History of National Mapping in SA


The Dutch East India company established a base at the Cape of Good Hope in 1652.The first settlers were allocated land  to farm and provide fresh vegetables, fruit, meat and water to the ships that were sailing via the Cape on route to the east. Land was allocated to settlers initially without being surveyed and eventually as more settlers arrived, the disposal of land was based on the Land Registry system which had long been in use in the Netherlands. Although every title deed was accompanied by a diagram showing its boundaries and area, the grant of land had not been fixed by survey. Many of these areas were measured by pacing a roughly circular (approximately 4 kilometre radius) shape around a central position. This gave rise to many abuses and disputes over farm beacons which often led to litigation and dissatisfaction. It was not until 1813 that efforts were made to improve the system.

In 1904 the necessity of a National Mapping Program that would benefit civil society as well as the military was discussed.  The British War Office undertook mapping of the Orange River Colony at 1:125 000 scale and the North West Cape at 1:250 000 scale, thereafter nothing other than ad hoc mapping.

In 1928 experiments commenced with terrestrial photogrammetry which eventually led to a landmark decision in 1936 to map the country at 1:50 000 scale. A fifteen year plan was commenced using aerial photography, plane table methods and a variety of photographic interpretation techniques. Despite the published scale of 1:50 000 right up to the early 1960’s map sheets were compiled at 1:18 000 and 1:36 000 and copies of these large scale compilations were used by engineers and others at the then convenient scale of 500 yards to the inch.

Most domestic mapping operations ceased during World War II. The war led to many technical innovations and major advances in aircraft and camera technology and by the end of the war this became available for mapping purposes.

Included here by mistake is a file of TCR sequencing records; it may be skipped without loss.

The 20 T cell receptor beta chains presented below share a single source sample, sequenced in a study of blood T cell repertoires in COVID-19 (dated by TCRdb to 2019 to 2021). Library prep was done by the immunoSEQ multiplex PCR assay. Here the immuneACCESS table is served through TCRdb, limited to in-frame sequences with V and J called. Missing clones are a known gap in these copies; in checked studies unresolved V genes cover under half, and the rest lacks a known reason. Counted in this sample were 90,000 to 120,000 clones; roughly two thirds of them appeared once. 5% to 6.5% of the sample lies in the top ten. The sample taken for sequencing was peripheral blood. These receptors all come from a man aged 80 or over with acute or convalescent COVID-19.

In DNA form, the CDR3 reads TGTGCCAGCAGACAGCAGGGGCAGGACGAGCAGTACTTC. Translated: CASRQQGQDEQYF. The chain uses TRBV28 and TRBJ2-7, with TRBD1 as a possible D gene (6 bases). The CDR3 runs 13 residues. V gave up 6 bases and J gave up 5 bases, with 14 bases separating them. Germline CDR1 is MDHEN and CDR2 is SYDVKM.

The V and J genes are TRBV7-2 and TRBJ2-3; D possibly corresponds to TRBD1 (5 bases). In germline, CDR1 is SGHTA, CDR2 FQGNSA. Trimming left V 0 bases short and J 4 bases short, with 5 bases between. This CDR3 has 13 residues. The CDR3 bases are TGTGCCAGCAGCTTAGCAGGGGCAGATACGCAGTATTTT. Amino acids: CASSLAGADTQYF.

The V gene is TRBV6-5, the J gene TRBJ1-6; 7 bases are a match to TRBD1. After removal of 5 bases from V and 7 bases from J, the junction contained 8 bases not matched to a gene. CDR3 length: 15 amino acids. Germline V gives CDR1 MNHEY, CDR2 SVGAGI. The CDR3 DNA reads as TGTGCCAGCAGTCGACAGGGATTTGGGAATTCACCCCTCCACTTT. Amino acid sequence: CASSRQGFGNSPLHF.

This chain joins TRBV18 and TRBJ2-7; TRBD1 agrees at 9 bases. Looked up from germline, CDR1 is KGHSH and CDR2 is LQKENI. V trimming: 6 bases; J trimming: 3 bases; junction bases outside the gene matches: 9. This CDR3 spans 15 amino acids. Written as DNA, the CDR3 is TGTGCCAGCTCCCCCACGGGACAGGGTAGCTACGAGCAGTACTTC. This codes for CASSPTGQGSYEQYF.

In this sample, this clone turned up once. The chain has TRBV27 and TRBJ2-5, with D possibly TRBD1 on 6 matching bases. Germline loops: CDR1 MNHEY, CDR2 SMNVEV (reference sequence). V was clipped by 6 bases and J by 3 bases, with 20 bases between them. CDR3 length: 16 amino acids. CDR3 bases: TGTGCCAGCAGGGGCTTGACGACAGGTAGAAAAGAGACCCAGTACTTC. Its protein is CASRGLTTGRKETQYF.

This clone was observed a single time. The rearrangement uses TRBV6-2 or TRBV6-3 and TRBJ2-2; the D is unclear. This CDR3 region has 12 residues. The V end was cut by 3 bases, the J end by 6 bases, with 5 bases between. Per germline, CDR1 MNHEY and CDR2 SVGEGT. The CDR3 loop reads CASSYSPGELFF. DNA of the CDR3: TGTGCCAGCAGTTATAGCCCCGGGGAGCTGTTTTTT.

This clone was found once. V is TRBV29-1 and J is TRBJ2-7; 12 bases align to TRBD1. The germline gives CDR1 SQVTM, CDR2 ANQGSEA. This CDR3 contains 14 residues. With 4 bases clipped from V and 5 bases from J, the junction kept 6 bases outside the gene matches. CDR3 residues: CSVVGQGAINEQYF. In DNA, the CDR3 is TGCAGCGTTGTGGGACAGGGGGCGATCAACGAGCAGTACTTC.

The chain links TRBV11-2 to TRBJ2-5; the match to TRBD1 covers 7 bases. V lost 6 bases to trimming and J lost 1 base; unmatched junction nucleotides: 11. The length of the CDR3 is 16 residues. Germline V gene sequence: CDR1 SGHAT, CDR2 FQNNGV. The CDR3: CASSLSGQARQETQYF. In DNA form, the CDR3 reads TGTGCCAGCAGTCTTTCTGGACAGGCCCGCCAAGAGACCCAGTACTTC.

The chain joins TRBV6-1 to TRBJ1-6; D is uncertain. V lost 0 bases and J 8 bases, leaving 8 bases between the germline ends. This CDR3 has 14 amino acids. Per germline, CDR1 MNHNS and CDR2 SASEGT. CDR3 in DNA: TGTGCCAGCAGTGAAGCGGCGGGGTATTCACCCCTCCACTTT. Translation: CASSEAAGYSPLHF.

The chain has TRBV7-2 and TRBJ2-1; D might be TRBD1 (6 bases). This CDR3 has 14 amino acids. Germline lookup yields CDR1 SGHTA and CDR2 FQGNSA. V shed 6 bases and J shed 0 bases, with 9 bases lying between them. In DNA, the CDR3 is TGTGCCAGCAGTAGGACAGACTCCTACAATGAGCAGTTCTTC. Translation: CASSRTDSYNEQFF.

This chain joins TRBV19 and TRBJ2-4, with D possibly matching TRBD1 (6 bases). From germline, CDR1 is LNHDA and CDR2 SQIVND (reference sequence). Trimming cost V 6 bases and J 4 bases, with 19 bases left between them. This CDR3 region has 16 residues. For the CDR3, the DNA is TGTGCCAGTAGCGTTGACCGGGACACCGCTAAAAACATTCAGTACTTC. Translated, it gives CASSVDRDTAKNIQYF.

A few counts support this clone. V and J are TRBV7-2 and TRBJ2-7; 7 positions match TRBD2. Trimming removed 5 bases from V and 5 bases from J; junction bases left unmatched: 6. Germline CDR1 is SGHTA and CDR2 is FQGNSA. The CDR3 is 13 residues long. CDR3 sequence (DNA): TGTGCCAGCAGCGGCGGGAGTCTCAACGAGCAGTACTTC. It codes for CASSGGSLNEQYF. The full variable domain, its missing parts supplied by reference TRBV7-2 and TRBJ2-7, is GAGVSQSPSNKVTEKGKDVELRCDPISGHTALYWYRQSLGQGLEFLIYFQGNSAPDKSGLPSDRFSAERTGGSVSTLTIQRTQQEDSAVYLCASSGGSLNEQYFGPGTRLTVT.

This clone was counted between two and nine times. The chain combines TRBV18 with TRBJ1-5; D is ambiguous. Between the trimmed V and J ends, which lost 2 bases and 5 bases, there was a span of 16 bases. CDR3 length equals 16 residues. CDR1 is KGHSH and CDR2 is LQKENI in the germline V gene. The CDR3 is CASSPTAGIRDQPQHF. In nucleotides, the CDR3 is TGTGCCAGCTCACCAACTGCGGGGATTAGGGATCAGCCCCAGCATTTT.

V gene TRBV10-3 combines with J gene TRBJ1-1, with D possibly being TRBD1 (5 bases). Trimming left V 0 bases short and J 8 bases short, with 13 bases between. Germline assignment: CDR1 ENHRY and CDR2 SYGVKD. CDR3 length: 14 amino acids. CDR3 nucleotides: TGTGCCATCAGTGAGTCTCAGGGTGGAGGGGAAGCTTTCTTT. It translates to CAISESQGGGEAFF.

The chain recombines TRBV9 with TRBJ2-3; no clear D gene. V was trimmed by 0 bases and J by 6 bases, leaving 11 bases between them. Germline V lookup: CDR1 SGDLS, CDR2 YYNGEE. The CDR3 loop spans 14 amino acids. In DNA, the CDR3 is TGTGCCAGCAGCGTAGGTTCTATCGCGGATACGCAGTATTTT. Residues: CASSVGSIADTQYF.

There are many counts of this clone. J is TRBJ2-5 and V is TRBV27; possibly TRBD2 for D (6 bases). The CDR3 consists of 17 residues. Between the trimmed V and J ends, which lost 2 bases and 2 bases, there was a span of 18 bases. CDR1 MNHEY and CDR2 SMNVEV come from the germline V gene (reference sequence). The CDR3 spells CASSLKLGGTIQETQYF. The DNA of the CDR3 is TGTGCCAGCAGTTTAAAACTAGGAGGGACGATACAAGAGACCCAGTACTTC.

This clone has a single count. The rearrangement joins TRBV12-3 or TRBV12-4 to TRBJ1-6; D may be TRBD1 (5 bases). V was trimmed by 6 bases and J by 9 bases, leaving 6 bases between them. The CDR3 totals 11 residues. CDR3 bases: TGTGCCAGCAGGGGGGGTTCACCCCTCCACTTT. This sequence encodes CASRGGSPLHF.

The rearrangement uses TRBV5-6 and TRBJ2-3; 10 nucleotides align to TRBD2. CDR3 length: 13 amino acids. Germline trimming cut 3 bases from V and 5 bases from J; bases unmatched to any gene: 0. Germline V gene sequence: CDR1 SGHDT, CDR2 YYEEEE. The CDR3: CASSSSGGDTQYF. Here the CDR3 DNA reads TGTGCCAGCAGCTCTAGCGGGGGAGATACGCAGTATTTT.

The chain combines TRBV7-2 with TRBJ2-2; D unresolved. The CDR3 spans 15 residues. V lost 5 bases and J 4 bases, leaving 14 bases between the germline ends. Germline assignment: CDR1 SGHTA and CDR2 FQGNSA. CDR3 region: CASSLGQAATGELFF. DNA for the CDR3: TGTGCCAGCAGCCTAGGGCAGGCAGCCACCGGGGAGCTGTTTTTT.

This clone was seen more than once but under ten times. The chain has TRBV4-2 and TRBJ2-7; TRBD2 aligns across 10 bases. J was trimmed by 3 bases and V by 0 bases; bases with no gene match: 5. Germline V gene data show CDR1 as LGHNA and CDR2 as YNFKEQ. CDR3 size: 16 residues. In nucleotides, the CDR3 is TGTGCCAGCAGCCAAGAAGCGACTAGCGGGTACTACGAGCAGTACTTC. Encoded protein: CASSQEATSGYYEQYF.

Prior to the war Trigsurvey had its own aircraft and flew its own photography. The Airforce flew aerial photography in the post war period and later the private sector was able to supply a product better suited for mapping purposes.

In 1948 the first photogrammetric stereo-plotters were commissioned and the capture of topographical data from aerial photography commenced. By the early 1960’s only 20% of the country had been mapped at 1:50 000. In 1962 a new 15 year plan was introduced which coincided with new developments in the air survey industry such as super wide angle photography and electronic computers. A decision was made to compile at 1:50 000 and employ private sector land surveyors to perform field work. The complete coverage of South Africa mapped at a scale of 1:50 000 was achieved in 1976.

South Africa adopted the metric system in 1970 and all maps compiled prior to 1970 had to be metricated. This meant that for about 60% of the country the contours had to be recompiled.

In 1992 the last metric sheet of the National 1:50 000 map series was published.